Hospitals’ Access To Capital Drops

BOSTON — The Healthcare Financial Management Assoc. (HFMA) recently released a report to members showing that the percentage of hospitals, nationally, classified as “having broad access to capital” dropped from 42{06cf2b9696b159f874511d23dbc893eb1ac83014175ed30550cfff22781411e5} to 36{06cf2b9696b159f874511d23dbc893eb1ac83014175ed30550cfff22781411e5} between 2001 and 2002.
The percentage of “limited-capital-access hospitals” nearly doubled during the same time, from 11{06cf2b9696b159f874511d23dbc893eb1ac83014175ed30550cfff22781411e5} to 19{06cf2b9696b159f874511d23dbc893eb1ac83014175ed30550cfff22781411e5}. The report, based on HFMA and PriceWaterhouse Coopers research, says the inability to borrow comes at a time when hospitals are facing rising demands and aging facilities.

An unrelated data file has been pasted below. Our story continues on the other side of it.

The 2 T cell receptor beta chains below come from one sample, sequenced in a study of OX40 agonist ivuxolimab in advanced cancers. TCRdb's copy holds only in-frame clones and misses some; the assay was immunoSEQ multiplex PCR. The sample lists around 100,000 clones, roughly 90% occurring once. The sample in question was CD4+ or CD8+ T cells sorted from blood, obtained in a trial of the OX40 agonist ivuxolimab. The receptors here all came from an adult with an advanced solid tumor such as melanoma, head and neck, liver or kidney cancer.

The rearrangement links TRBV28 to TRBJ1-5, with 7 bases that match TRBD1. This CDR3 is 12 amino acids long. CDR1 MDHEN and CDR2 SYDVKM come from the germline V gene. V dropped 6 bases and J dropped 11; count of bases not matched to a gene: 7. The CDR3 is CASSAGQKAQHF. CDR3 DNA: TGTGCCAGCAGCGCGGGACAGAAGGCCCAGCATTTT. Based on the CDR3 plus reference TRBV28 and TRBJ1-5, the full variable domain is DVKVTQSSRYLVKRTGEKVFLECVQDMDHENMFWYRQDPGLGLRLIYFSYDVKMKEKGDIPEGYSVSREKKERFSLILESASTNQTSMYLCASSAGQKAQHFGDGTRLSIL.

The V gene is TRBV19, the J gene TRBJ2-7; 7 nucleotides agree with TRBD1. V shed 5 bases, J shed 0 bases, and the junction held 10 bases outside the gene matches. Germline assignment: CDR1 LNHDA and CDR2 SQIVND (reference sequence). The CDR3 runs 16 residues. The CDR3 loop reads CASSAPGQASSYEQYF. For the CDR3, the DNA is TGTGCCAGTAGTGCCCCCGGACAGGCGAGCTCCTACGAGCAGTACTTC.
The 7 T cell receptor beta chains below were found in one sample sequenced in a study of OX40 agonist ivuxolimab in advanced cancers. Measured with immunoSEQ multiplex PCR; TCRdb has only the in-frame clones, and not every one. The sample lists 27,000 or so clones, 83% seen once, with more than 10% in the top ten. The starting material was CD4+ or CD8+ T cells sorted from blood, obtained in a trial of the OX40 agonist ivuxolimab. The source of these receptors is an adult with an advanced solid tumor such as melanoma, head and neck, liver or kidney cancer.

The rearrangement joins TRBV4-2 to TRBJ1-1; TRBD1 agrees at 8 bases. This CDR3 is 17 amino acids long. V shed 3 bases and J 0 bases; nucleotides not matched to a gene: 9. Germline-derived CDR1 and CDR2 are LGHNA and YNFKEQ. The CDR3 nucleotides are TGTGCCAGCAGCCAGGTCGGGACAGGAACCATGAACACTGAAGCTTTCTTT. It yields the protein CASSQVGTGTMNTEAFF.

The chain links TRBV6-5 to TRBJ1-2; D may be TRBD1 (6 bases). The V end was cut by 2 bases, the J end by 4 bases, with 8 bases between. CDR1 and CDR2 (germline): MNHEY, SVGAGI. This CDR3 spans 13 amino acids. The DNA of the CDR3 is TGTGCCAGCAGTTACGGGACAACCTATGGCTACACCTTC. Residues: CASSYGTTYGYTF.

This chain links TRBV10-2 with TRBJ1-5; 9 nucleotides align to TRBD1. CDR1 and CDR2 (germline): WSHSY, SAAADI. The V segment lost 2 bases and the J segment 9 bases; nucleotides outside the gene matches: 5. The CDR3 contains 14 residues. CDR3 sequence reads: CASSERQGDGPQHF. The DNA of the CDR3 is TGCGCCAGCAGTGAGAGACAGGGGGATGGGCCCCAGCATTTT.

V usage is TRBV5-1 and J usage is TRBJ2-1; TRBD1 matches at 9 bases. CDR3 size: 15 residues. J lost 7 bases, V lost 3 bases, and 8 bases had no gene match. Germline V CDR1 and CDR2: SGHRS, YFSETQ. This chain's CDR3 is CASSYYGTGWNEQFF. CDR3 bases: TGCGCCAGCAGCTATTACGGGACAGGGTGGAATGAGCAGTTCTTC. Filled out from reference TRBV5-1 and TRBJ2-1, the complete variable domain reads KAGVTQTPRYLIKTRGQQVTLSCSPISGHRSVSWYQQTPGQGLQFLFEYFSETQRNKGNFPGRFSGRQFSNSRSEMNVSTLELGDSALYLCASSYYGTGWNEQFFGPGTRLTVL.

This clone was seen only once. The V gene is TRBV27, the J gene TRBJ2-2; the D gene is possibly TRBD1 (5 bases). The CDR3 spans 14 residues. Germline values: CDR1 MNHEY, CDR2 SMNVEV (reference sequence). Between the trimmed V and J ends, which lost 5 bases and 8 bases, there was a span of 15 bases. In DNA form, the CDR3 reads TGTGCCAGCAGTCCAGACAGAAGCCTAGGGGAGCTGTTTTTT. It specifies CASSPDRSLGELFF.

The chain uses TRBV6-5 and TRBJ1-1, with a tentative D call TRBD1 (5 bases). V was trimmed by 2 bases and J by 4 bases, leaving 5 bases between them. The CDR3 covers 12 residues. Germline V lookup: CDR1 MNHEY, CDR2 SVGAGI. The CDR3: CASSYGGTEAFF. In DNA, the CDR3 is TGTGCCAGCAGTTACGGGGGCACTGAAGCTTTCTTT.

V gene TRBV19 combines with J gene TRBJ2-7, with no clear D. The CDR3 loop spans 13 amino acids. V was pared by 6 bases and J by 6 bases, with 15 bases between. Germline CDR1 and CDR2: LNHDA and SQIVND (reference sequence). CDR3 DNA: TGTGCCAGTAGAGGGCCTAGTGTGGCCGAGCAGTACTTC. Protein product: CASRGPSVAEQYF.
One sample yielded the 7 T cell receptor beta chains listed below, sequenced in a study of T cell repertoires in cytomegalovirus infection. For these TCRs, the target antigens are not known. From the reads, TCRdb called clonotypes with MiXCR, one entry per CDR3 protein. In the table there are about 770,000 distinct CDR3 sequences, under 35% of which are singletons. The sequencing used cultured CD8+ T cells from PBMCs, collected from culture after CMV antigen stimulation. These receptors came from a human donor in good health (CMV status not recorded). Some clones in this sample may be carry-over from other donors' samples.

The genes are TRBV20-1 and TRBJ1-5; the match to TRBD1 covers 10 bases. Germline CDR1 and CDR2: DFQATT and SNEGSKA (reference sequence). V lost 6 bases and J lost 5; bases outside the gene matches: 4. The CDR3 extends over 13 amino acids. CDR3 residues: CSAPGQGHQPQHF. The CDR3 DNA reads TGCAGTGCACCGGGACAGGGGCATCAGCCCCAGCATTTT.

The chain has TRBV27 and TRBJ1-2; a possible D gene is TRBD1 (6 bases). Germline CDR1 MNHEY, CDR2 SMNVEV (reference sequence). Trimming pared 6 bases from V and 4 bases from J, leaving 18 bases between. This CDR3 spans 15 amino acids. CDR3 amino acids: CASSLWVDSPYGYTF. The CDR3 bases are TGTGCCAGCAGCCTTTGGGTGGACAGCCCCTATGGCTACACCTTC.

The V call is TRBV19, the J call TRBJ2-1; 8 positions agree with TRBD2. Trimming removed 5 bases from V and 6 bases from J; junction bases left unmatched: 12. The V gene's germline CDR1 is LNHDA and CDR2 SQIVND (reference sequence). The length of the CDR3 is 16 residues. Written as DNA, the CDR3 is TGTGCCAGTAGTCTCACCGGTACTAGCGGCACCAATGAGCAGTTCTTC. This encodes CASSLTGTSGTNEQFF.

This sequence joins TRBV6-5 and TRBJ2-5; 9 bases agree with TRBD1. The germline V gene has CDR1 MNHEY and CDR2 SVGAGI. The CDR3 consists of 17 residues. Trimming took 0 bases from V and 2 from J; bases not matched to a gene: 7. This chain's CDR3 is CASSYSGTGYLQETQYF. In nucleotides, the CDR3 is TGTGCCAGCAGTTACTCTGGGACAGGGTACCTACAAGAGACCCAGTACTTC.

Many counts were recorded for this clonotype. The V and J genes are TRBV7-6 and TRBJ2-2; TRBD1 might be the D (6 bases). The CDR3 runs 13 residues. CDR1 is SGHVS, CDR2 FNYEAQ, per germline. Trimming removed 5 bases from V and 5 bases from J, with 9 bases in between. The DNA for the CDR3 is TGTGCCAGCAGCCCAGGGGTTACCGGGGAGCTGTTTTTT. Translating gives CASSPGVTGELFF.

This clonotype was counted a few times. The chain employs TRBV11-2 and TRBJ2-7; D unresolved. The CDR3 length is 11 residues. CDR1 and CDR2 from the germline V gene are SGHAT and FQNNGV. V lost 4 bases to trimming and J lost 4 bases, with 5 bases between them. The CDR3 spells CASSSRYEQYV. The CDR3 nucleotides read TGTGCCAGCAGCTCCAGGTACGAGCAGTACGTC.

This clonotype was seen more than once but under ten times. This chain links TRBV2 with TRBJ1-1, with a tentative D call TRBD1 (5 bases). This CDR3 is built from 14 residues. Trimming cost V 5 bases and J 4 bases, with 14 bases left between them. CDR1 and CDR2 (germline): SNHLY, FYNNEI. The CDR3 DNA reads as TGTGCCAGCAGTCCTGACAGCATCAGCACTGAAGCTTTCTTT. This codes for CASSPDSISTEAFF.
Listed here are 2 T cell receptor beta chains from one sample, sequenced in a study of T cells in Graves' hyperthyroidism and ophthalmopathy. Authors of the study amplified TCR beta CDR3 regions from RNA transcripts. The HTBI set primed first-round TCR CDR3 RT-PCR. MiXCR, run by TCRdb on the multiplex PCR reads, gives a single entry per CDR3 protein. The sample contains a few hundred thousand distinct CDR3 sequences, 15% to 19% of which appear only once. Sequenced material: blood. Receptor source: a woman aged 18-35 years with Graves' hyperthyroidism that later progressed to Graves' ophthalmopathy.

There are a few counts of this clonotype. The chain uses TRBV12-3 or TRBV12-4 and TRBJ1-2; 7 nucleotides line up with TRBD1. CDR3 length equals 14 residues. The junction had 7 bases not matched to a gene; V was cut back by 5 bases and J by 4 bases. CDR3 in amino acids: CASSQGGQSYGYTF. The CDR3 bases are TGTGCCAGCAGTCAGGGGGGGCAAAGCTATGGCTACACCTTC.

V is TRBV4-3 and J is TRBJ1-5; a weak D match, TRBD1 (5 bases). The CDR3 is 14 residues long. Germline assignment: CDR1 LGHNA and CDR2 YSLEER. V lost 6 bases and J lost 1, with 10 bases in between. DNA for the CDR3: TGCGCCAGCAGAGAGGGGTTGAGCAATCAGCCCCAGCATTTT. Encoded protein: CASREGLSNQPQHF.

The problem is particularly acute in Massachusetts, where hospitals have had to deal with six straight years of operating losses.